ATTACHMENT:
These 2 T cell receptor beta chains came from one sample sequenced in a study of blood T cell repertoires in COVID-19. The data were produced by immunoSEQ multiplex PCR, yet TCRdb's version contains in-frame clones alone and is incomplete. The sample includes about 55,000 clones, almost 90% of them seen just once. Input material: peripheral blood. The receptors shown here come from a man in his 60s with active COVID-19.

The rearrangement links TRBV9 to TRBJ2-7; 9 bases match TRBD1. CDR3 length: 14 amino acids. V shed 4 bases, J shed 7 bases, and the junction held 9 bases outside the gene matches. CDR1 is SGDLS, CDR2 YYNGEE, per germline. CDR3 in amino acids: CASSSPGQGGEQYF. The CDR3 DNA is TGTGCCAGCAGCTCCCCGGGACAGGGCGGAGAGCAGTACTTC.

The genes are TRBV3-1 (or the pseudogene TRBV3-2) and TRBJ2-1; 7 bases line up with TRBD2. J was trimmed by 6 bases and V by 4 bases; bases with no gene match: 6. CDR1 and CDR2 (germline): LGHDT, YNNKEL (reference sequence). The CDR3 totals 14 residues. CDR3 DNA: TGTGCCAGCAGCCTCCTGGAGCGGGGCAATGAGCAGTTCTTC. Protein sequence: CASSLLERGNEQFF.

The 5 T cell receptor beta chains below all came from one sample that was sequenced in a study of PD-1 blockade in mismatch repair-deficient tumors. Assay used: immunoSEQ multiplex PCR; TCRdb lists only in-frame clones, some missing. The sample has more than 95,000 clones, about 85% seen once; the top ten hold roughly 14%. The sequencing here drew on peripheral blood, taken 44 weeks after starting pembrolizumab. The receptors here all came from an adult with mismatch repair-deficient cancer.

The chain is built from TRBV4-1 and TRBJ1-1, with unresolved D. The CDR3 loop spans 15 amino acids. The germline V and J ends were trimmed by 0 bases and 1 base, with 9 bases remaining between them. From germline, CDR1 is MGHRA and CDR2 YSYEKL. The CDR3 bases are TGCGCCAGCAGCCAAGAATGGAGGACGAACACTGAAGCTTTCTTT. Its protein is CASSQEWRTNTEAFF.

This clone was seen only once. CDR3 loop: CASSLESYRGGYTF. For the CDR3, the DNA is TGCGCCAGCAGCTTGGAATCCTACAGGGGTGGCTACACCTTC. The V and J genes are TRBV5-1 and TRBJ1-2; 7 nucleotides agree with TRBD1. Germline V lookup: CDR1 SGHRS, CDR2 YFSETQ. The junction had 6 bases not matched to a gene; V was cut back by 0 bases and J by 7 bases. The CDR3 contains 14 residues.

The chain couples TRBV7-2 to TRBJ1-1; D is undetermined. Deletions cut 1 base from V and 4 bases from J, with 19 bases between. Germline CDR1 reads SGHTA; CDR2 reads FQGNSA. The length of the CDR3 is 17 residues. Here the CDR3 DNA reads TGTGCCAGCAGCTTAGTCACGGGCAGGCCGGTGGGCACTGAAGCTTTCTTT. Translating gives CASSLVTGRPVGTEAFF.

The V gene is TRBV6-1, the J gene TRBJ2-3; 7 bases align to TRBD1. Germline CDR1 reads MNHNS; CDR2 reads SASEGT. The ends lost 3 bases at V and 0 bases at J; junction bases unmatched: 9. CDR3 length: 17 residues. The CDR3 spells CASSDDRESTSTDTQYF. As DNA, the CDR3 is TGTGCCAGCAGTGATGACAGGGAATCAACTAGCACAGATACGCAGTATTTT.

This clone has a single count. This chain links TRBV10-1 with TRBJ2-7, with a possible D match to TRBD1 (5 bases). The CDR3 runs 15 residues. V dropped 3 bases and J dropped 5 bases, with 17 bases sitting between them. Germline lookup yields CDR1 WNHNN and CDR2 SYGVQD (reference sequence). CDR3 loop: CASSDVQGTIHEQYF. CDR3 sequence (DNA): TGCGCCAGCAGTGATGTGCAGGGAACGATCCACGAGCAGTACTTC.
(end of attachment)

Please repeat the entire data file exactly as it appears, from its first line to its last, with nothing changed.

These 2 T cell receptor beta chains came from one sample sequenced in a study of blood T cell repertoires in COVID-19. The data were produced by immunoSEQ multiplex PCR, yet TCRdb's version contains in-frame clones alone and is incomplete. The sample includes about 55,000 clones, almost 90% of them seen just once. Input material: peripheral blood. The receptors shown here come from a man in his 60s with active COVID-19.

The rearrangement links TRBV9 to TRBJ2-7; 9 bases match TRBD1. CDR3 length: 14 amino acids. V shed 4 bases, J shed 7 bases, and the junction held 9 bases outside the gene matches. CDR1 is SGDLS, CDR2 YYNGEE, per germline. CDR3 in amino acids: CASSSPGQGGEQYF. The CDR3 DNA is TGTGCCAGCAGCTCCCCGGGACAGGGCGGAGAGCAGTACTTC.

The genes are TRBV3-1 (or the pseudogene TRBV3-2) and TRBJ2-1; 7 bases line up with TRBD2. J was trimmed by 6 bases and V by 4 bases; bases with no gene match: 6. CDR1 and CDR2 (germline): LGHDT, YNNKEL (reference sequence). The CDR3 totals 14 residues. CDR3 DNA: TGTGCCAGCAGCCTCCTGGAGCGGGGCAATGAGCAGTTCTTC. Protein sequence: CASSLLERGNEQFF.

The 5 T cell receptor beta chains below all came from one sample that was sequenced in a study of PD-1 blockade in mismatch repair-deficient tumors. Assay used: immunoSEQ multiplex PCR; TCRdb lists only in-frame clones, some missing. The sample has more than 95,000 clones, about 85% seen once; the top ten hold roughly 14%. The sequencing here drew on peripheral blood, taken 44 weeks after starting pembrolizumab. The receptors here all came from an adult with mismatch repair-deficient cancer.

The chain is built from TRBV4-1 and TRBJ1-1, with unresolved D. The CDR3 loop spans 15 amino acids. The germline V and J ends were trimmed by 0 bases and 1 base, with 9 bases remaining between them. From germline, CDR1 is MGHRA and CDR2 YSYEKL. The CDR3 bases are TGCGCCAGCAGCCAAGAATGGAGGACGAACACTGAAGCTTTCTTT. Its protein is CASSQEWRTNTEAFF.

This clone was seen only once. CDR3 loop: CASSLESYRGGYTF. For the CDR3, the DNA is TGCGCCAGCAGCTTGGAATCCTACAGGGGTGGCTACACCTTC. The V and J genes are TRBV5-1 and TRBJ1-2; 7 nucleotides agree with TRBD1. Germline V lookup: CDR1 SGHRS, CDR2 YFSETQ. The junction had 6 bases not matched to a gene; V was cut back by 0 bases and J by 7 bases. The CDR3 contains 14 residues.

The chain couples TRBV7-2 to TRBJ1-1; D is undetermined. Deletions cut 1 base from V and 4 bases from J, with 19 bases between. Germline CDR1 reads SGHTA; CDR2 reads FQGNSA. The length of the CDR3 is 17 residues. Here the CDR3 DNA reads TGTGCCAGCAGCTTAGTCACGGGCAGGCCGGTGGGCACTGAAGCTTTCTTT. Translating gives CASSLVTGRPVGTEAFF.

The V gene is TRBV6-1, the J gene TRBJ2-3; 7 bases align to TRBD1. Germline CDR1 reads MNHNS; CDR2 reads SASEGT. The ends lost 3 bases at V and 0 bases at J; junction bases unmatched: 9. CDR3 length: 17 residues. The CDR3 spells CASSDDRESTSTDTQYF. As DNA, the CDR3 is TGTGCCAGCAGTGATGACAGGGAATCAACTAGCACAGATACGCAGTATTTT.

This clone has a single count. This chain links TRBV10-1 with TRBJ2-7, with a possible D match to TRBD1 (5 bases). The CDR3 runs 15 residues. V dropped 3 bases and J dropped 5 bases, with 17 bases sitting between them. Germline lookup yields CDR1 WNHNN and CDR2 SYGVQD (reference sequence). CDR3 loop: CASSDVQGTIHEQYF. CDR3 sequence (DNA): TGCGCCAGCAGTGATGTGCAGGGAACGATCCACGAGCAGTACTTC.